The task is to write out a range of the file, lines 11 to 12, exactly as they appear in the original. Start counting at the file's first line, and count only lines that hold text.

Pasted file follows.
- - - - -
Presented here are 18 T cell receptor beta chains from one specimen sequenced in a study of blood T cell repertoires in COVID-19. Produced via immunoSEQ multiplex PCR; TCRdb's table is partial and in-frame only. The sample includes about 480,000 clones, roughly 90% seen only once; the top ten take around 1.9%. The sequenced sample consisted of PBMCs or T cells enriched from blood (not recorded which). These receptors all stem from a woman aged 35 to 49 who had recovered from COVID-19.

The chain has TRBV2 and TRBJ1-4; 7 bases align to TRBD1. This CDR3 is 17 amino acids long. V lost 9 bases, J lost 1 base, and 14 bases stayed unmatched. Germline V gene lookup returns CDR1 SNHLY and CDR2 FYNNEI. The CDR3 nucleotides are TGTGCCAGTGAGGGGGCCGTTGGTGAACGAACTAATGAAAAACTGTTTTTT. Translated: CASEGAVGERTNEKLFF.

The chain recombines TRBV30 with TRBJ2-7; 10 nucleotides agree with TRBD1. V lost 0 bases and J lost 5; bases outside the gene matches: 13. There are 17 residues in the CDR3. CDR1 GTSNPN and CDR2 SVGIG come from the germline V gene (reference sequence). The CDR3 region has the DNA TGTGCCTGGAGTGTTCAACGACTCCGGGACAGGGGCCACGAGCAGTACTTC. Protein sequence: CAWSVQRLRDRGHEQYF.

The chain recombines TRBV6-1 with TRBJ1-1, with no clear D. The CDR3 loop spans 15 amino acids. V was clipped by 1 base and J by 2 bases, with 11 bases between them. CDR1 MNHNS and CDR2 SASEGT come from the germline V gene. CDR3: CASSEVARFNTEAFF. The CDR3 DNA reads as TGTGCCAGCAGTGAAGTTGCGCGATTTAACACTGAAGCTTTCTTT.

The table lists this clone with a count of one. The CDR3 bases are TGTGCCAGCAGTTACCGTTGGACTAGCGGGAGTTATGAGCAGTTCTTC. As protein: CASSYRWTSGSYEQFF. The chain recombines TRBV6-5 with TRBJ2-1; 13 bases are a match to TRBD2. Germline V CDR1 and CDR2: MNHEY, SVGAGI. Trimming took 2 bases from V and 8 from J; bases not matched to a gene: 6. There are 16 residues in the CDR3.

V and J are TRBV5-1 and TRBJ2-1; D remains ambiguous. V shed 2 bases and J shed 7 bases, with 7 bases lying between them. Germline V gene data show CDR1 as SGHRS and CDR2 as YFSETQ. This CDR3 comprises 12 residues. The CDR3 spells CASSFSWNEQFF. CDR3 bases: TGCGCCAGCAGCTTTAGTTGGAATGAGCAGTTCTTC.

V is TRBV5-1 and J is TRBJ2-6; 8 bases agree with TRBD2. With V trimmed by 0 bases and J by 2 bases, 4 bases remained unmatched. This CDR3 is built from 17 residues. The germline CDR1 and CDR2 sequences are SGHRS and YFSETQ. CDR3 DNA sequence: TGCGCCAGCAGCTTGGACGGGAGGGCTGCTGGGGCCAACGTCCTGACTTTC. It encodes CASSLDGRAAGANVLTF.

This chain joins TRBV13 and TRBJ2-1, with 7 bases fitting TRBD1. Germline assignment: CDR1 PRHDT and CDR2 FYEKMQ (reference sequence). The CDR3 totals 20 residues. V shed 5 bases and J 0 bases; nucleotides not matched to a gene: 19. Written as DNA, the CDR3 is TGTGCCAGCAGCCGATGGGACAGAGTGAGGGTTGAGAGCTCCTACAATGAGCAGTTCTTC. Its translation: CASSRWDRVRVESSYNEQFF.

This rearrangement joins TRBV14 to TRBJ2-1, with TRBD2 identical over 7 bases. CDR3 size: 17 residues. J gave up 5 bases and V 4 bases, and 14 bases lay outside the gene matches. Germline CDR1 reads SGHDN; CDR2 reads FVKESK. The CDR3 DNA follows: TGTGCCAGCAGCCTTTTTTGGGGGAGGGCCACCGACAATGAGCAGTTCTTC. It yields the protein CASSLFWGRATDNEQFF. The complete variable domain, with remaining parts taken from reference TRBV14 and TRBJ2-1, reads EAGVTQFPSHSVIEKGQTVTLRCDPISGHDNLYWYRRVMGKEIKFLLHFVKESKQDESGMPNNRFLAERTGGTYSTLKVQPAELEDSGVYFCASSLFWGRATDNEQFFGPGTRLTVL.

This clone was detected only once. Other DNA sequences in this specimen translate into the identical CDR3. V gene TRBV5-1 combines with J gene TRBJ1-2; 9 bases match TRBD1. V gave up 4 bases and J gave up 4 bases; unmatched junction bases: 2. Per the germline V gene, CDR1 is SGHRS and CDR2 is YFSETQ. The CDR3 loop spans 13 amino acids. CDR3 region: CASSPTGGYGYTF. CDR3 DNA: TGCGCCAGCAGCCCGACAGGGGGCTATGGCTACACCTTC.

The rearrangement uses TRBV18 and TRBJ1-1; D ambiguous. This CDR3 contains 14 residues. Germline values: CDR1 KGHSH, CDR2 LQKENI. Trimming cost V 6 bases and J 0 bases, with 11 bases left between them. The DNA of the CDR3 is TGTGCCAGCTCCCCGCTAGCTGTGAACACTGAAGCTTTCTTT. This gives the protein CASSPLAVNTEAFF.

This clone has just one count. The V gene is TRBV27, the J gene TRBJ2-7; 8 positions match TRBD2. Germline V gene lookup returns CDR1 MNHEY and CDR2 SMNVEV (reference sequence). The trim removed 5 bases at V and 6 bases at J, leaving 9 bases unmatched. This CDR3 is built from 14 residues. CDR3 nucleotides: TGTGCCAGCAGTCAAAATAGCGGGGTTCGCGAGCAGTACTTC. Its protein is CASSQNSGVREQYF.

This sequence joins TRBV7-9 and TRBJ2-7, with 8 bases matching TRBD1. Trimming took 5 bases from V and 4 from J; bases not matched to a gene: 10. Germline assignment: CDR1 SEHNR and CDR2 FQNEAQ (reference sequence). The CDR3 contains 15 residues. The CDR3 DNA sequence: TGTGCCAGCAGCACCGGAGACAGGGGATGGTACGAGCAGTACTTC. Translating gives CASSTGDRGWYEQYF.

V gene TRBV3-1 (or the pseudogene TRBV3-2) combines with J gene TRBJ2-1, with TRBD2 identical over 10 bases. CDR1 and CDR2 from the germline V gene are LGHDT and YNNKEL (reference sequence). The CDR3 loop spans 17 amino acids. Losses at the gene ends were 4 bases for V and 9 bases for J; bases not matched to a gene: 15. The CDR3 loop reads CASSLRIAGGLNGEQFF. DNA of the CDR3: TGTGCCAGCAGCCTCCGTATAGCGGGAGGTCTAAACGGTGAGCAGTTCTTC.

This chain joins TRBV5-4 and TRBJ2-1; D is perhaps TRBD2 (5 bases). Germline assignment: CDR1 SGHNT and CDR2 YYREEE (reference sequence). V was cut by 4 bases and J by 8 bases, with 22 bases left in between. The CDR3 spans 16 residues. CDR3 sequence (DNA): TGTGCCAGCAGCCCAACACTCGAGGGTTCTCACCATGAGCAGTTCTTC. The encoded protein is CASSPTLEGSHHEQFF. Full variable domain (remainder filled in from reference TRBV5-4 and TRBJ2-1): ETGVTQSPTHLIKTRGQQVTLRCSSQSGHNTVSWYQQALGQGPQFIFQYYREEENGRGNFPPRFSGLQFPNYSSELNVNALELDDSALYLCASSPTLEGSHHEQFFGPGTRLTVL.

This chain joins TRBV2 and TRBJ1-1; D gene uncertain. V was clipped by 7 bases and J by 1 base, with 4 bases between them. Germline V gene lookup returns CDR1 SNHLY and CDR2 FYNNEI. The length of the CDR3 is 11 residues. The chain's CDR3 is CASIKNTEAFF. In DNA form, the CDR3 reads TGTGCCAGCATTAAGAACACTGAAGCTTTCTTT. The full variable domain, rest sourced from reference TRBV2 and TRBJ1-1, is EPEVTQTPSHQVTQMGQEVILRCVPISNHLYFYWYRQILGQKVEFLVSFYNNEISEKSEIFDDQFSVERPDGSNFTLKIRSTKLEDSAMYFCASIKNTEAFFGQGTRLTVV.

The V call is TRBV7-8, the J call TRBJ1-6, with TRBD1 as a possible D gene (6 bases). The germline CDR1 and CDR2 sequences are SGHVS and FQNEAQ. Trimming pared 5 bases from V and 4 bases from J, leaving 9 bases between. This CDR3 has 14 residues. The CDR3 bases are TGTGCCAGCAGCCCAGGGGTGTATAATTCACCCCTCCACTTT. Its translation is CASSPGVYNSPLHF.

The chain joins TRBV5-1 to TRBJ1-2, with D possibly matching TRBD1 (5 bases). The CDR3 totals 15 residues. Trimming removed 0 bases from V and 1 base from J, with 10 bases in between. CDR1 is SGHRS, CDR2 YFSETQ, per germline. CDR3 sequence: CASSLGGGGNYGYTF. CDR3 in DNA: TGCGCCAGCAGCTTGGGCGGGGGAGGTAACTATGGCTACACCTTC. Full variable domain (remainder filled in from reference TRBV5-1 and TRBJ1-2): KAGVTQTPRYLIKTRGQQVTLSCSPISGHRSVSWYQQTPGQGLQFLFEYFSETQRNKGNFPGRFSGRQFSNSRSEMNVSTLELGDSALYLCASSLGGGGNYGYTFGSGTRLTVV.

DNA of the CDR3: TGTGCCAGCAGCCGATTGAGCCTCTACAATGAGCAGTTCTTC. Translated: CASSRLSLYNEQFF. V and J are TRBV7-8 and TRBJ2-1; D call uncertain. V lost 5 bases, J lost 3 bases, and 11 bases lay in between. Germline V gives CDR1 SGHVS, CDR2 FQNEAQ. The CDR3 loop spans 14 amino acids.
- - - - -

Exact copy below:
The rearrangement uses TRBV18 and TRBJ1-1; D ambiguous. This CDR3 contains 14 residues. Germline values: CDR1 KGHSH, CDR2 LQKENI. Trimming cost V 6 bases and J 0 bases, with 11 bases left between them. The DNA of the CDR3 is TGTGCCAGCTCCCCGCTAGCTGTGAACACTGAAGCTTTCTTT. This gives the protein CASSPLAVNTEAFF.

This clone has just one count. The V gene is TRBV27, the J gene TRBJ2-7; 8 positions match TRBD2. Germline V gene lookup returns CDR1 MNHEY and CDR2 SMNVEV (reference sequence). The trim removed 5 bases at V and 6 bases at J, leaving 9 bases unmatched. This CDR3 is built from 14 residues. CDR3 nucleotides: TGTGCCAGCAGTCAAAATAGCGGGGTTCGCGAGCAGTACTTC. Its protein is CASSQNSGVREQYF.